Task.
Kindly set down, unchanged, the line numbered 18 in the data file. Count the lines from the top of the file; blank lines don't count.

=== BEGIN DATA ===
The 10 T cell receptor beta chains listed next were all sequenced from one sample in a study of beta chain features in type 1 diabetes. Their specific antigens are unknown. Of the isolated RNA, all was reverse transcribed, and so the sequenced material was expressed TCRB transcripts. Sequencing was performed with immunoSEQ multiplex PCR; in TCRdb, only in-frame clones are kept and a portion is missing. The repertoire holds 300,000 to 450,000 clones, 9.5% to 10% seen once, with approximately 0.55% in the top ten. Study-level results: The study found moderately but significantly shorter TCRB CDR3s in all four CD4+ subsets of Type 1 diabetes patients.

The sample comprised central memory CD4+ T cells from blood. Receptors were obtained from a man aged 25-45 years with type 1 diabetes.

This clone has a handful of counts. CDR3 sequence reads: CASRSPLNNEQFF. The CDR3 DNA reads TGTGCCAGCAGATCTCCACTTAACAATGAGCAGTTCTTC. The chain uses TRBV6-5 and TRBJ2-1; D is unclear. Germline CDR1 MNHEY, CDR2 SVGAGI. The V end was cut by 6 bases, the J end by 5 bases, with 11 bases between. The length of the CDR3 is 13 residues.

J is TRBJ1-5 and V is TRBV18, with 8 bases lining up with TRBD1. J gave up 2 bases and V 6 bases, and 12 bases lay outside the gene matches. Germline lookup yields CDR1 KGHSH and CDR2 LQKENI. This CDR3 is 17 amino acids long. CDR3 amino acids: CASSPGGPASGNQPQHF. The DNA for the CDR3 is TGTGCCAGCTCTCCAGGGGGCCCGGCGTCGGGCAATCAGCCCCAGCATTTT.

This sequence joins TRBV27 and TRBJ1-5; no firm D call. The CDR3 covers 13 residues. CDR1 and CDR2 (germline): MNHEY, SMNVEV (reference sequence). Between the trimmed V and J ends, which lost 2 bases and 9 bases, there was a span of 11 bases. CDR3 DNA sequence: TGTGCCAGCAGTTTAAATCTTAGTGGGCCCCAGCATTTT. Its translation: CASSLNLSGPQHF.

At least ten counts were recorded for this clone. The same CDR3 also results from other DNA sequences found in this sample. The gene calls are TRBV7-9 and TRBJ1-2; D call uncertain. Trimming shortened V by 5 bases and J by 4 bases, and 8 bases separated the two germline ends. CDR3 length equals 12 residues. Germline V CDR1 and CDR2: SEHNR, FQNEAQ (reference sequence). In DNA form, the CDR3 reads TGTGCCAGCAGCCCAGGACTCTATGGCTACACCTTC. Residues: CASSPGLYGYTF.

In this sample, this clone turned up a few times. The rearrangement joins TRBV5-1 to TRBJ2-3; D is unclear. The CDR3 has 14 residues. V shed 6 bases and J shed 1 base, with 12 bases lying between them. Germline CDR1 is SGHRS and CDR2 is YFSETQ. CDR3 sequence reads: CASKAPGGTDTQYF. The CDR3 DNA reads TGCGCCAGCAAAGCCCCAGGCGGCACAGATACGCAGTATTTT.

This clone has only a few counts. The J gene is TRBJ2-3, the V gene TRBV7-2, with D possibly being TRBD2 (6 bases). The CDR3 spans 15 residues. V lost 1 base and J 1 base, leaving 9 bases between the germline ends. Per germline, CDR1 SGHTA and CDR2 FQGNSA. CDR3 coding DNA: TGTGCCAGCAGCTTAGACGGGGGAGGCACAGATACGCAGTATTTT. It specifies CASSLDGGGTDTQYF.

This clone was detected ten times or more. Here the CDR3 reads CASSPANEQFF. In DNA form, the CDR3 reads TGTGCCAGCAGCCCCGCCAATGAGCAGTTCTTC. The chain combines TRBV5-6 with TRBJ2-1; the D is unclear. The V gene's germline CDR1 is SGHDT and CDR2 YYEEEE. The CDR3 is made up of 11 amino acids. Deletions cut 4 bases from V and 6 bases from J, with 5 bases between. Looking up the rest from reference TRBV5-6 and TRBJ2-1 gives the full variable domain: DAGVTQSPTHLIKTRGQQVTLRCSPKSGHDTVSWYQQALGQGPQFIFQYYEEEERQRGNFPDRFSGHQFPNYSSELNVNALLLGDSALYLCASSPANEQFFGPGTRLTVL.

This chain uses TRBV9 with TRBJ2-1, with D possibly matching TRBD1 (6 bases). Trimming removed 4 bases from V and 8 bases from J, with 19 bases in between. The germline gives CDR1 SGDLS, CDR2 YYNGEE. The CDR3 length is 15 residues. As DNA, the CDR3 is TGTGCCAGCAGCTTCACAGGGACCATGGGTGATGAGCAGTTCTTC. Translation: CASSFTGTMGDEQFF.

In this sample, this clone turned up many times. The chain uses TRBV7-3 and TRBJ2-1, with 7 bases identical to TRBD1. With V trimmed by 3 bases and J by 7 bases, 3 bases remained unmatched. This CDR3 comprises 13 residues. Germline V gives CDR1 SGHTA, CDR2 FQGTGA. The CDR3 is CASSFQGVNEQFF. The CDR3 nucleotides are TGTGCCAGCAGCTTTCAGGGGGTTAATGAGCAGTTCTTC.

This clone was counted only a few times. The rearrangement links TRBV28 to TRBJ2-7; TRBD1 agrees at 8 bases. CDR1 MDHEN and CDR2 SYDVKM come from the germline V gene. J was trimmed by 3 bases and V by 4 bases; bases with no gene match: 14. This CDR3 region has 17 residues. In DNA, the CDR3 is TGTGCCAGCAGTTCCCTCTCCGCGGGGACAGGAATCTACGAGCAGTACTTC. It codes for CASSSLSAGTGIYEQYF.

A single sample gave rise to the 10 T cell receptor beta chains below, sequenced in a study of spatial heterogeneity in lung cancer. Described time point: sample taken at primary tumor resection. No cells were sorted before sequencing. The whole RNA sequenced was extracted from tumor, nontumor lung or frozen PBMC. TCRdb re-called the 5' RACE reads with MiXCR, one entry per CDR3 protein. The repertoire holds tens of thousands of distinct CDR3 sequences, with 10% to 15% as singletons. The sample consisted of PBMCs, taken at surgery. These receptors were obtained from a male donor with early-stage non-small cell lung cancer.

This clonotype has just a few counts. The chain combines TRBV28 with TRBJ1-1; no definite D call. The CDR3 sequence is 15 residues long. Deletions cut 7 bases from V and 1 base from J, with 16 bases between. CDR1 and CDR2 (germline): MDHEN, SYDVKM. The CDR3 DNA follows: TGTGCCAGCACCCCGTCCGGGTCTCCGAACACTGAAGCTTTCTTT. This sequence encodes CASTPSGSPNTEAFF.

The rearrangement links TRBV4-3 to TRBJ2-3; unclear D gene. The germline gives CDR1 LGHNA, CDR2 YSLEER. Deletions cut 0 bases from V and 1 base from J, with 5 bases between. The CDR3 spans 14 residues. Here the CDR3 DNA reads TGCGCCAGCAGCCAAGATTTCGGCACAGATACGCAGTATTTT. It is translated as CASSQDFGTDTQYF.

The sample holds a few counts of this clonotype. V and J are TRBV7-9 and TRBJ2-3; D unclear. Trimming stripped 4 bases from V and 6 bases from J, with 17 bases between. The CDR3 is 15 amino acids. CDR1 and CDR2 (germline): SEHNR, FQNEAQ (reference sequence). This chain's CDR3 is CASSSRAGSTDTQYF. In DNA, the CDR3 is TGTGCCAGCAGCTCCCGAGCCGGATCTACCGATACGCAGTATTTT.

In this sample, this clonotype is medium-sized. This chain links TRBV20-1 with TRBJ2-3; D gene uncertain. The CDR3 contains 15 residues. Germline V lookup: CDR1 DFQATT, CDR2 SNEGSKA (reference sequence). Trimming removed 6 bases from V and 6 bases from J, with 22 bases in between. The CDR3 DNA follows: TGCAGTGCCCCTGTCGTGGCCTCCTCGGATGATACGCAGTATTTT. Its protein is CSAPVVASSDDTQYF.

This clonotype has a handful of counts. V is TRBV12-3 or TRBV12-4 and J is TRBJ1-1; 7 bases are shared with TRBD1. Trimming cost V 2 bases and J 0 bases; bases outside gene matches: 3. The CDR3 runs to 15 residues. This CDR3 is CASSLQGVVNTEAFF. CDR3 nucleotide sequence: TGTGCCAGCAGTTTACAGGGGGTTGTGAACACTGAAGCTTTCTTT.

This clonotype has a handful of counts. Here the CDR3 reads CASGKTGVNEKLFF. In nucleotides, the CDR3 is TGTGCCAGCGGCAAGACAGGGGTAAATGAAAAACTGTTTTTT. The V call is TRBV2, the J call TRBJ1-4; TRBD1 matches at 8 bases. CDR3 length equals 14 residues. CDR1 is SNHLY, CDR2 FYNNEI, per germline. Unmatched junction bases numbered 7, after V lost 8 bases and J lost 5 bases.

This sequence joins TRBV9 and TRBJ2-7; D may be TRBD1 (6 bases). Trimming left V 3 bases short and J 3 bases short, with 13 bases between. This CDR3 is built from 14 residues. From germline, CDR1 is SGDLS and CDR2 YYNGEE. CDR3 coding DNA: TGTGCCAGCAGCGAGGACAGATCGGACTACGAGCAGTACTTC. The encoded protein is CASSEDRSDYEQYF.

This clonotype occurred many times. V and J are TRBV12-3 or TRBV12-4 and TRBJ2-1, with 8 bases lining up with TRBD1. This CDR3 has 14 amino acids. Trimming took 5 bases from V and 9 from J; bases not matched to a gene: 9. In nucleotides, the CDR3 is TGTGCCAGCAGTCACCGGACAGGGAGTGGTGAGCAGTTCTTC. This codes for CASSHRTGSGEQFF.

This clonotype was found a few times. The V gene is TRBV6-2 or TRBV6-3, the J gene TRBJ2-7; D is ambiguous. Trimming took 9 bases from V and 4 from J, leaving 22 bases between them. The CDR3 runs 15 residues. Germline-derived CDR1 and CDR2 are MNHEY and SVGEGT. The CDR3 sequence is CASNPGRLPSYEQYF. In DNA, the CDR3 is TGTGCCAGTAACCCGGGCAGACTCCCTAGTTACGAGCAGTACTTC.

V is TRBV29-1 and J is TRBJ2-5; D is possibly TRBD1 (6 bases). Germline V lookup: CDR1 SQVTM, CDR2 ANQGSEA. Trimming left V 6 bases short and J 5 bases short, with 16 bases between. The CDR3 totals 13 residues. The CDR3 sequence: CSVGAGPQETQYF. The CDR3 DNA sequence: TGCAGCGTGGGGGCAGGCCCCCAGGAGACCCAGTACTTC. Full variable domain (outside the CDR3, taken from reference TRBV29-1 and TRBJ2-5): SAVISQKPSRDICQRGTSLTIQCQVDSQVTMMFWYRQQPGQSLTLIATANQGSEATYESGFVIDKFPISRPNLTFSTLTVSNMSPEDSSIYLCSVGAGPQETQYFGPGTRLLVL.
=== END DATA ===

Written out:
This clonotype has a handful of counts. V is TRBV12-3 or TRBV12-4 and J is TRBJ1-1; 7 bases are shared with TRBD1. Trimming cost V 2 bases and J 0 bases; bases outside gene matches: 3. The CDR3 runs to 15 residues. This CDR3 is CASSLQGVVNTEAFF. CDR3 nucleotide sequence: TGTGCCAGCAGTTTACAGGGGGTTGTGAACACTGAAGCTTTCTTT.